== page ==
Friday, October 08, 2004
Kerry and Bush on General Aviation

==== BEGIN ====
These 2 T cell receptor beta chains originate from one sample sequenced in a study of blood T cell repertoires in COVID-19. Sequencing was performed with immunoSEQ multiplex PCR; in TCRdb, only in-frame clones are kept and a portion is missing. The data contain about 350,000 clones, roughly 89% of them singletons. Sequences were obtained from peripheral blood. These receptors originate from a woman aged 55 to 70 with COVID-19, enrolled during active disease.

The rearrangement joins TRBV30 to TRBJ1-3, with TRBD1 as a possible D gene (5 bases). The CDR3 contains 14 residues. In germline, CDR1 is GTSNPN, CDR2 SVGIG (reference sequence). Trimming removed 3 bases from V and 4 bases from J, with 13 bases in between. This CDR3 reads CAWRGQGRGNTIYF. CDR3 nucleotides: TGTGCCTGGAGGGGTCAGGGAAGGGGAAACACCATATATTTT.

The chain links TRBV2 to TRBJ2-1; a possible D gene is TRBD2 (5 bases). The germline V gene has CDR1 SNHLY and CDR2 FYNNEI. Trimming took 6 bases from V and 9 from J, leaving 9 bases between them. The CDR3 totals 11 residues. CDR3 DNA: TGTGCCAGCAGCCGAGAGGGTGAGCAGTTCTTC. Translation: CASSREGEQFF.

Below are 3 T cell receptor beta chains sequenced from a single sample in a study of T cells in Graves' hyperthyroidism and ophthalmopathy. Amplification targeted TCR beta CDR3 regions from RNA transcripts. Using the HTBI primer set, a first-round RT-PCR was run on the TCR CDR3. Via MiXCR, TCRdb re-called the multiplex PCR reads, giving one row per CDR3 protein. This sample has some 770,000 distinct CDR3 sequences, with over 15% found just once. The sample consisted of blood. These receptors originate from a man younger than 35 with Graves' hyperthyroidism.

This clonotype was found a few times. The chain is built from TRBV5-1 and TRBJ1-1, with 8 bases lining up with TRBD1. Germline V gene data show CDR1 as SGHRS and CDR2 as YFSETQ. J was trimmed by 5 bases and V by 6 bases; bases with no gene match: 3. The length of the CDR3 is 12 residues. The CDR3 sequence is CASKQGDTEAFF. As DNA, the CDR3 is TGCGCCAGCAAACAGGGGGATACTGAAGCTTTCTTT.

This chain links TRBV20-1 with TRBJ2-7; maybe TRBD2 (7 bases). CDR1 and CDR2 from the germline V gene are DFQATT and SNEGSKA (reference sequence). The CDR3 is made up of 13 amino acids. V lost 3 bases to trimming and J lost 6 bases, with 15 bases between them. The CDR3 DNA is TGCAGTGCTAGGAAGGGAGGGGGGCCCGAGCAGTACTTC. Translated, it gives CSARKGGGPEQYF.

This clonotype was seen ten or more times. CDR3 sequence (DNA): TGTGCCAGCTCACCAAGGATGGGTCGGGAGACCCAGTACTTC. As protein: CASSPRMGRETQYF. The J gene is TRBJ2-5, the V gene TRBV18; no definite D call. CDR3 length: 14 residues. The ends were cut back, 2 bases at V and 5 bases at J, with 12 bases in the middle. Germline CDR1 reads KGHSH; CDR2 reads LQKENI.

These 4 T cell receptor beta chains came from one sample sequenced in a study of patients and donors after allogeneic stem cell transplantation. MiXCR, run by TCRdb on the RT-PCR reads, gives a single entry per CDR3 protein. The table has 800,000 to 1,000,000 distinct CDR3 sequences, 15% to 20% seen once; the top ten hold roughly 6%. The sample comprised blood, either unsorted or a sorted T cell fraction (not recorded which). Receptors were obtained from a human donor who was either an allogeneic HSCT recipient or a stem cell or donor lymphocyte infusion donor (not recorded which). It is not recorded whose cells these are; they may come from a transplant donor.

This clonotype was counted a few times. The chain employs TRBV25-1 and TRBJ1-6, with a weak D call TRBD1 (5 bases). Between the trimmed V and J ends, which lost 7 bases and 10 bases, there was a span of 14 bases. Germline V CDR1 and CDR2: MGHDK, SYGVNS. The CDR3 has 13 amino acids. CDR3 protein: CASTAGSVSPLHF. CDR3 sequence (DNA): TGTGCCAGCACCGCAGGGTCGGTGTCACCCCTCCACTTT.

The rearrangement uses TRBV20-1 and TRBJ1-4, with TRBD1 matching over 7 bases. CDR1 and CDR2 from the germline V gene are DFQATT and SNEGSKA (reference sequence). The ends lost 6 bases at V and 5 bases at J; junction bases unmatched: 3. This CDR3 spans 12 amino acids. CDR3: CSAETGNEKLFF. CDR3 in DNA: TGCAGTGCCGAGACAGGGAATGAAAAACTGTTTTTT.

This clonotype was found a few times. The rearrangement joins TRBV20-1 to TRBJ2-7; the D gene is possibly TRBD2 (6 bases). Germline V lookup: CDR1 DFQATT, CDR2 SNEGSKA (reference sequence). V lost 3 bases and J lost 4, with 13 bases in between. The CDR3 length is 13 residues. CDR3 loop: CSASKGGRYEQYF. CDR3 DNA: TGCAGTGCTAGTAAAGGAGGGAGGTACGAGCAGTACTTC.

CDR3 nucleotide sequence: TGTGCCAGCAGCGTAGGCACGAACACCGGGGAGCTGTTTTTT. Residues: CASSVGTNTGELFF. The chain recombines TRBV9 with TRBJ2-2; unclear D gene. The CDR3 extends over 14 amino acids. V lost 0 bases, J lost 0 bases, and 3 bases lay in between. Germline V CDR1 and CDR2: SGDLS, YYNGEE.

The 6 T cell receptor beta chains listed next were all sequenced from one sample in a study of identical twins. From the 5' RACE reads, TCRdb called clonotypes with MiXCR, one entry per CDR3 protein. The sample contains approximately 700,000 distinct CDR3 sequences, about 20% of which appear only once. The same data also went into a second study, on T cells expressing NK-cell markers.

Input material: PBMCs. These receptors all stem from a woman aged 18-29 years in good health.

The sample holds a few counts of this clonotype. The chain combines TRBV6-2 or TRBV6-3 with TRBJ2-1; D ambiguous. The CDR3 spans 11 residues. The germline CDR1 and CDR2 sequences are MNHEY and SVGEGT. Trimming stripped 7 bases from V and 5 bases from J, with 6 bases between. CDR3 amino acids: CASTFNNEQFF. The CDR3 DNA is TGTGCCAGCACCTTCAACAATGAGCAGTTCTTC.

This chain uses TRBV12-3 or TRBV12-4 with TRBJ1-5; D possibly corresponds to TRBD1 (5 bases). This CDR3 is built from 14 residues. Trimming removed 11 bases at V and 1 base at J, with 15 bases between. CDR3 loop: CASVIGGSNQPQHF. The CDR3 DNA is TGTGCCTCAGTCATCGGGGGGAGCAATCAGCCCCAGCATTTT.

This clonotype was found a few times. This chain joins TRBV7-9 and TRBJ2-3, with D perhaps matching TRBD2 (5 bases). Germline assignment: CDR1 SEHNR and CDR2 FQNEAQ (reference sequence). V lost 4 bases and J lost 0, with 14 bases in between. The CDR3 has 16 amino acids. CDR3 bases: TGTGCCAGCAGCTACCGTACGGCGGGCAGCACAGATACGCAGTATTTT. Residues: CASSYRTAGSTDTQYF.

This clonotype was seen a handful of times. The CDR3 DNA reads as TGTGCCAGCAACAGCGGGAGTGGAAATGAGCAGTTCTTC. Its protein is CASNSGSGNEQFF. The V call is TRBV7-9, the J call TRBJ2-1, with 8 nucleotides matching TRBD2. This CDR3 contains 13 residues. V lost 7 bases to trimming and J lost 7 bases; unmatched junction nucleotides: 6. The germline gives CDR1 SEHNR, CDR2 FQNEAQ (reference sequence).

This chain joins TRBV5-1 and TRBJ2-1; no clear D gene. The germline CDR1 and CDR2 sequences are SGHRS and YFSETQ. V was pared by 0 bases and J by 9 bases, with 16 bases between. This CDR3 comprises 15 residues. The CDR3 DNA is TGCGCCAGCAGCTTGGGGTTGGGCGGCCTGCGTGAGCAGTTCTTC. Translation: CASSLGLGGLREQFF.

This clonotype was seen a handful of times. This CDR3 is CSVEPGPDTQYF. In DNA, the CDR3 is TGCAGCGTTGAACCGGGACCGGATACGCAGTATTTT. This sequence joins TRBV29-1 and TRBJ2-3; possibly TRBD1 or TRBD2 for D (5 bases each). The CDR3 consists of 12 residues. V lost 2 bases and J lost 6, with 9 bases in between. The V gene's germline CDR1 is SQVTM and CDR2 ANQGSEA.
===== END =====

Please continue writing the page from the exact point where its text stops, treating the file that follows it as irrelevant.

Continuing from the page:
I'm a pilot and a member of the Aircraft Owners and Pilot's Association, a terrific lobbying and service organization dedicated to general aviation. This month's AOPA Pilot (the monthly magazine for members) contains a Q&A with Bush and Kerry on issues related to general aviation. It's telling. I wish I could link the text of the article, but it's not online. If you're interested in direct quotes rather than the paraphrase here, leave a comment and I'll transcribe. Each candidate was asked the same questions. When asked about their experience with GA, Bush notes his ANG flight time, then explains how as a private businessman he used GA to build his business, and how as governor of Texas he used the state's air fleet to help him get around the vast state. Good, detailed answer that shows he understands the benefits of general aviation. Kerry just says, "I've been a pilot for thirty years, so I'm obviously very familiar with general aviation." Riiight. No mention of his ratings or experience. Just trust him when he says he's very familiar with GA. Both candidates agree that the current system of how GA services are funded (a combination of fuel taxes and general revenues supporting the FAA, with some other things thrown in) should not be changed. (There's a move afoot in some quarters to move to a pay-for-service scheme, where pilots would be charged for getting a weather briefing or to file a flight plan. That would have a truly chilling effect on safety.) Bush's answer is much more detailed, laying out the different funding avenues of the current system. Asked to list some recent pro-aviation government activity they've been a part of, Bush lists a bill he signed this year that ups the federal budget for needed improvements at small airports, and supports upgrades to the Flight Service System. Kerry notes the 1994 General Aviation Revitalization Act, which he says he supported. (We should fact-check that claim, since the Act limited tort exposure for airplane manufacturers.) He also mentions his support for a more recent bill that has some tenuous connection to aviation. Again, Bush gives a clear, detailed answer. Kerry speaks in non-sequiturs. On the subject of privatizing air traffic control, Kerry just says he's against it. Bush again lays out the issues, notes that there are no plans to "privatize" ATC, but that the current system of contracting for services at low-volume airfields would continue. As to who would lead the FAA, Bush praises current FAA boss Marion Blakely, who by all acocunts has indeed done a superb job over the past several years. Kerry gives the ususal spiel about the position requiring someone with experience, integrity, blah, blah, blah. Overall: For a nuanced fellow pilot, Kerry gives the impression that he doesn't know a whole lot about GA. Bush comes across as a thoroughly competent administrator who has a good grasp of the issues related to this small-but-important part of the enterprise he leads.